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Credit Suisse equities business offered new lease of life after job cuts

Every area of Credit Suisse's investment bank is smaller now than it was before, but if you want to find a particularly shrunken area of a once ample business, the equities trading floor is the place to look. As JPMorgan's banking analysts pointed out earlier this month, equities sales and trading revenues at CS were just $15m in the fourth quarter of 2022.  In the fourth quarter of 2019, they were....$385m.

That was pre-Archegos, and pre-the closure of Credit Suisse's prime broking business. Prime broking only accounted for circa $600m of Credit Suisse's $2bn or so in historic equities revenues, but as we predicted at the time, its closure in November 2021 has had a disproportionate effect on equities revenues overall. Speaking during the bank's Q4 investor call, Credit Suisse CFO Dixit Joshi blamed the prime exit for the...96% drop in year-on-year cash equities revenues.

It's not, then, that headhunters claim the Credit Suisse equities business is an unhappy place to be. The mood isn't helped by the fact that following the prime broking cuts at the start of the year, numerous equity researchers were let go in December. Credit Suisse isn't commenting, but sources say the cuts appeared to impact up to 25% of the equity research team.

In the circumstances, Credit Suisse's equity researchers could do with some good news. And this is what they got today in the small print of Reuters' article on the coming CS First Boston summit. - The bank is reportedly contemplating winding research into CS First Boston in order to help bankers pitch for IPOs.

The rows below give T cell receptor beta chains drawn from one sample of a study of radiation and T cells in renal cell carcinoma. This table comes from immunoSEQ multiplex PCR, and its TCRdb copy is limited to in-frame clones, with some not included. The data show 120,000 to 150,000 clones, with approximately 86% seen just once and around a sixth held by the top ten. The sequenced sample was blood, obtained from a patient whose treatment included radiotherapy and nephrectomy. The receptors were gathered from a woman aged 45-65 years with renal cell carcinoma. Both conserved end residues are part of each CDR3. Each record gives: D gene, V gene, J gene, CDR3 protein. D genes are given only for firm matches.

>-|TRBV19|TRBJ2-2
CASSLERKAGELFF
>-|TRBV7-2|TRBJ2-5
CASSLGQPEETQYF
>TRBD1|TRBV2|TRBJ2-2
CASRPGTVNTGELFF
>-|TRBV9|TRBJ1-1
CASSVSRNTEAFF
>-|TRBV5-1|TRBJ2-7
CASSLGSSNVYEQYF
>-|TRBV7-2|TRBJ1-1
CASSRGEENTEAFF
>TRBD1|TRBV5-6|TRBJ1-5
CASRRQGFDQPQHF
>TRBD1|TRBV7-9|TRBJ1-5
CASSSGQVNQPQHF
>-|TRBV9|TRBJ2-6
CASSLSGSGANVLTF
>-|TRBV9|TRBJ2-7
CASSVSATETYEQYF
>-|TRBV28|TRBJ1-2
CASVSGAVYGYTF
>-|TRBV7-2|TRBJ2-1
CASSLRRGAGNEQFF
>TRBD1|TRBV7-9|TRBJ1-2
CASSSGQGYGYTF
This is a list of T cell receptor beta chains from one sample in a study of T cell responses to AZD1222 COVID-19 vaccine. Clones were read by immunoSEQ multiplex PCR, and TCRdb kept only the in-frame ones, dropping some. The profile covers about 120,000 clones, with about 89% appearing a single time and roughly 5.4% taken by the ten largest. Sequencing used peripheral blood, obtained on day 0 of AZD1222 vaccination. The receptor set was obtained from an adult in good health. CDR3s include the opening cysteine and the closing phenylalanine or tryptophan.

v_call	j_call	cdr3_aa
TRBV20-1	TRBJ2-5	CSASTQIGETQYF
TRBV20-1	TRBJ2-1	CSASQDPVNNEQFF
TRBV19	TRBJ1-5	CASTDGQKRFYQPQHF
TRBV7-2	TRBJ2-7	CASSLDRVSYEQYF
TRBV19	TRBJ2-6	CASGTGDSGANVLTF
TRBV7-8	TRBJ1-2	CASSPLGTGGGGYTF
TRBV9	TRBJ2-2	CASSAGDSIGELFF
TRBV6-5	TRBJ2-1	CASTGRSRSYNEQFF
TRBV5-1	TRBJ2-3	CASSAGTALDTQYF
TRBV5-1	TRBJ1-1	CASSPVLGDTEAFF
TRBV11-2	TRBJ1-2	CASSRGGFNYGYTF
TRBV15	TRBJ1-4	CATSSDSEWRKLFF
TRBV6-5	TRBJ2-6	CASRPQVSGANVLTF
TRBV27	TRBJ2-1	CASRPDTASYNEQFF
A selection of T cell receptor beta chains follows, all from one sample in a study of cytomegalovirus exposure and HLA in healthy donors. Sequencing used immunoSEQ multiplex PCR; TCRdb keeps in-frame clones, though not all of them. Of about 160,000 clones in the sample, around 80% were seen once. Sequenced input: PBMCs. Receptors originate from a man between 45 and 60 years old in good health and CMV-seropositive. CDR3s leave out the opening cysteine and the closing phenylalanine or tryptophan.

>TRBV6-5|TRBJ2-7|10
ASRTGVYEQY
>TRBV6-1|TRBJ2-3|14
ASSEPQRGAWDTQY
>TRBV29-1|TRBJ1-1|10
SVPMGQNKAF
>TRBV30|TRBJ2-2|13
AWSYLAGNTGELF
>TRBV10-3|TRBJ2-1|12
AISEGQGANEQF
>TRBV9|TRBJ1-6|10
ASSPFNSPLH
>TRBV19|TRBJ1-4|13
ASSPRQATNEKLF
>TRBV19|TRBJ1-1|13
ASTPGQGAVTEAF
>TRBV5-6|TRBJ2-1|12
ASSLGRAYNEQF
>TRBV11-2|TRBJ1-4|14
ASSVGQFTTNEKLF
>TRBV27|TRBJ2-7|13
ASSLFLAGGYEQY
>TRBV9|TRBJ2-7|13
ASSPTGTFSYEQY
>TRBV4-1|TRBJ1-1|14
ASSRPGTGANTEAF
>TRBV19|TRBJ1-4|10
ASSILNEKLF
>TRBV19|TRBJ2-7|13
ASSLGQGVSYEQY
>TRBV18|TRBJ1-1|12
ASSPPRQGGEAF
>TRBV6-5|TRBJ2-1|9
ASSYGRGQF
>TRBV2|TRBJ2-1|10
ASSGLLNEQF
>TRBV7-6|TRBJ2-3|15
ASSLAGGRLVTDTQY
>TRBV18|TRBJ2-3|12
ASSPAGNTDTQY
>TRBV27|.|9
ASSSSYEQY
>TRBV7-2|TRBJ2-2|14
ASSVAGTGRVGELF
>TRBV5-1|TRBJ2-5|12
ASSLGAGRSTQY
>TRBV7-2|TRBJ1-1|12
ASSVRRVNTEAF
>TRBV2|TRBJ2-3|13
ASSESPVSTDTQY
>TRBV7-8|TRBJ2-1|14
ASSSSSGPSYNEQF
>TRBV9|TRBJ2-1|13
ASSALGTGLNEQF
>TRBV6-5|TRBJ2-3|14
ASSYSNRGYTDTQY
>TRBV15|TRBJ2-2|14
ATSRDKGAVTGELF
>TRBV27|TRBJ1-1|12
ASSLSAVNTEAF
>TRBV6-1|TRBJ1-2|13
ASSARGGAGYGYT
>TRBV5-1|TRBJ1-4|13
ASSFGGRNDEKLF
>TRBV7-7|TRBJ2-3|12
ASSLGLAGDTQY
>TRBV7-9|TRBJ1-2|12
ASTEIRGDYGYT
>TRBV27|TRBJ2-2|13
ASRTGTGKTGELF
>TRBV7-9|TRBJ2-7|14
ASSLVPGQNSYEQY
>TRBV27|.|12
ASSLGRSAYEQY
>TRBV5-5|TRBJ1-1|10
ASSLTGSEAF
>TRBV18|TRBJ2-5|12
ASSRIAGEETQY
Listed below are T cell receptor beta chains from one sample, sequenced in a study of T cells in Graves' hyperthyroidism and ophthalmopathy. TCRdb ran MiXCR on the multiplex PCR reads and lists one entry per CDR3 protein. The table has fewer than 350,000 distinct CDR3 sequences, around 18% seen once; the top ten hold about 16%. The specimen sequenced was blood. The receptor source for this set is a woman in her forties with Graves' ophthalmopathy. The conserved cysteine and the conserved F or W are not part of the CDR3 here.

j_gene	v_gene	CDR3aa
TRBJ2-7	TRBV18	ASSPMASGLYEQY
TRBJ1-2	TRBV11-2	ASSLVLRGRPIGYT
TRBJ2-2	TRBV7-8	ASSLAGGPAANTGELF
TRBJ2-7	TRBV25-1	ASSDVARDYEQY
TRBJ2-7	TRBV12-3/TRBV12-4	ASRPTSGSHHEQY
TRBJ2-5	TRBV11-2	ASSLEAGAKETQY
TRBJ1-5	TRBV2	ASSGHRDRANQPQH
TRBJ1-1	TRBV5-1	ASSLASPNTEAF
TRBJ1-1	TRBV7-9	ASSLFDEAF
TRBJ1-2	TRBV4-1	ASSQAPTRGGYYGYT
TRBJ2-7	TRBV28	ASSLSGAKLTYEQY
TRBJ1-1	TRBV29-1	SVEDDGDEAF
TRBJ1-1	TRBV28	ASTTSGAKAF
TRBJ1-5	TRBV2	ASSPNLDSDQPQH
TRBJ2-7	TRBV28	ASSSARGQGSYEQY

If this comes to pass, CS equity researchers could not only have more certain futures, but might even be offered the sort of retention packages CS investment bankers are hoping for. Reuters says the bank is contemplating a model a bit like Deutsche Bank's, whereby equity researchers support ECM bankers within the ECM division. Deutsche Bank's equity researchers are seemingly thriving, not withstanding the IPO drought. "DB have been building up research. It's a recovery story there," says one headhunter. 

The only downside of the DB model is that...when Deutsche Bank ported its researchers into ECM, it closed the rest of its equities sales and trading business. There's no indication that Credit Suisse is doing this (unless "align and streamline" is interpreted very liberally), and equities sales and trading is an area which benefits Credit Suisse's wealth management clients. Nonetheless, insiders are said to be twitchy. If researchers are carved out into CS First Boston, salespeople and traders might well wonder what happens next. 

Photo by Ýlona María Rybka on Unsplash

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AUTHORSarah Butcher Global Editor

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